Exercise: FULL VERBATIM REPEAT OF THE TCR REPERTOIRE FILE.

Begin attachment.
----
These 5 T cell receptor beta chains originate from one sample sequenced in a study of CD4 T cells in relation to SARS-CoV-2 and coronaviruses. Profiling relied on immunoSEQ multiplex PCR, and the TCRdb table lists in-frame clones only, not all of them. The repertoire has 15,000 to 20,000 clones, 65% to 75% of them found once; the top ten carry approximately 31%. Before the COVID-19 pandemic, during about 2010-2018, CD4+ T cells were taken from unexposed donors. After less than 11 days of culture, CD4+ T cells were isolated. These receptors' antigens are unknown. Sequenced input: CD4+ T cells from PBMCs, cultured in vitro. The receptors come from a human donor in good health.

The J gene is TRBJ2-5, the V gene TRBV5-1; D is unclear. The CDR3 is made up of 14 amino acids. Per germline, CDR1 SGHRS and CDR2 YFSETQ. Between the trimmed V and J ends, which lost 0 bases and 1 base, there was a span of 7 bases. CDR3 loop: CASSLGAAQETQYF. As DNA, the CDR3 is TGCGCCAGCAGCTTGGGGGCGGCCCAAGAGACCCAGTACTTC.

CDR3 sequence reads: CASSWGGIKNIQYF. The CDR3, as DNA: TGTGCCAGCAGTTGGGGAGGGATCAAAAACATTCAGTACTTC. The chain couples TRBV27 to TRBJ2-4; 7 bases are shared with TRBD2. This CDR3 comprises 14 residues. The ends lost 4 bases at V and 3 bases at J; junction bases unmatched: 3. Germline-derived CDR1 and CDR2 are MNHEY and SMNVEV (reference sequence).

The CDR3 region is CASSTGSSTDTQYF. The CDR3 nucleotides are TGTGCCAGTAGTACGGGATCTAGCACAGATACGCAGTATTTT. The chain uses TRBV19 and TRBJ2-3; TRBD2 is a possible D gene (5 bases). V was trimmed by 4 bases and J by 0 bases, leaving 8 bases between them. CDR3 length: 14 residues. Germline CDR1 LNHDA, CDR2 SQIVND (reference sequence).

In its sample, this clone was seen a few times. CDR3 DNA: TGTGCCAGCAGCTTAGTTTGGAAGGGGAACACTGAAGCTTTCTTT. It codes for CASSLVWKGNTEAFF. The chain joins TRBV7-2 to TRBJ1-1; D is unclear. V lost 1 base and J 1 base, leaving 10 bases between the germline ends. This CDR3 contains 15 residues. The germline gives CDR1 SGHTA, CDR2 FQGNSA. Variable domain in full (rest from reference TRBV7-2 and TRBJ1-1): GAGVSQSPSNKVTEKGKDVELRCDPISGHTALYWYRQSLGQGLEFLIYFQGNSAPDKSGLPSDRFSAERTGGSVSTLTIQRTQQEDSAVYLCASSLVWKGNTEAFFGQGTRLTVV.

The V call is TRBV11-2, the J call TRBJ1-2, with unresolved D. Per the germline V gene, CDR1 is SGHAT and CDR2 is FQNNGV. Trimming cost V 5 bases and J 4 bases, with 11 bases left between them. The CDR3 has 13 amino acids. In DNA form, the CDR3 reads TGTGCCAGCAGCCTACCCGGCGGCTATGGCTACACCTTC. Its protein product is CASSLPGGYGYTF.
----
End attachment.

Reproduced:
These 5 T cell receptor beta chains originate from one sample sequenced in a study of CD4 T cells in relation to SARS-CoV-2 and coronaviruses. Profiling relied on immunoSEQ multiplex PCR, and the TCRdb table lists in-frame clones only, not all of them. The repertoire has 15,000 to 20,000 clones, 65% to 75% of them found once; the top ten carry approximately 31%. Before the COVID-19 pandemic, during about 2010-2018, CD4+ T cells were taken from unexposed donors. After less than 11 days of culture, CD4+ T cells were isolated. These receptors' antigens are unknown. Sequenced input: CD4+ T cells from PBMCs, cultured in vitro. The receptors come from a human donor in good health.

The J gene is TRBJ2-5, the V gene TRBV5-1; D is unclear. The CDR3 is made up of 14 amino acids. Per germline, CDR1 SGHRS and CDR2 YFSETQ. Between the trimmed V and J ends, which lost 0 bases and 1 base, there was a span of 7 bases. CDR3 loop: CASSLGAAQETQYF. As DNA, the CDR3 is TGCGCCAGCAGCTTGGGGGCGGCCCAAGAGACCCAGTACTTC.

CDR3 sequence reads: CASSWGGIKNIQYF. The CDR3, as DNA: TGTGCCAGCAGTTGGGGAGGGATCAAAAACATTCAGTACTTC. The chain couples TRBV27 to TRBJ2-4; 7 bases are shared with TRBD2. This CDR3 comprises 14 residues. The ends lost 4 bases at V and 3 bases at J; junction bases unmatched: 3. Germline-derived CDR1 and CDR2 are MNHEY and SMNVEV (reference sequence).

The CDR3 region is CASSTGSSTDTQYF. The CDR3 nucleotides are TGTGCCAGTAGTACGGGATCTAGCACAGATACGCAGTATTTT. The chain uses TRBV19 and TRBJ2-3; TRBD2 is a possible D gene (5 bases). V was trimmed by 4 bases and J by 0 bases, leaving 8 bases between them. CDR3 length: 14 residues. Germline CDR1 LNHDA, CDR2 SQIVND (reference sequence).

In its sample, this clone was seen a few times. CDR3 DNA: TGTGCCAGCAGCTTAGTTTGGAAGGGGAACACTGAAGCTTTCTTT. It codes for CASSLVWKGNTEAFF. The chain joins TRBV7-2 to TRBJ1-1; D is unclear. V lost 1 base and J 1 base, leaving 10 bases between the germline ends. This CDR3 contains 15 residues. The germline gives CDR1 SGHTA, CDR2 FQGNSA. Variable domain in full (rest from reference TRBV7-2 and TRBJ1-1): GAGVSQSPSNKVTEKGKDVELRCDPISGHTALYWYRQSLGQGLEFLIYFQGNSAPDKSGLPSDRFSAERTGGSVSTLTIQRTQQEDSAVYLCASSLVWKGNTEAFFGQGTRLTVV.

The V call is TRBV11-2, the J call TRBJ1-2, with unresolved D. Per the germline V gene, CDR1 is SGHAT and CDR2 is FQNNGV. Trimming cost V 5 bases and J 4 bases, with 11 bases left between them. The CDR3 has 13 amino acids. In DNA form, the CDR3 reads TGTGCCAGCAGCCTACCCGGCGGCTATGGCTACACCTTC. Its protein product is CASSLPGGYGYTF.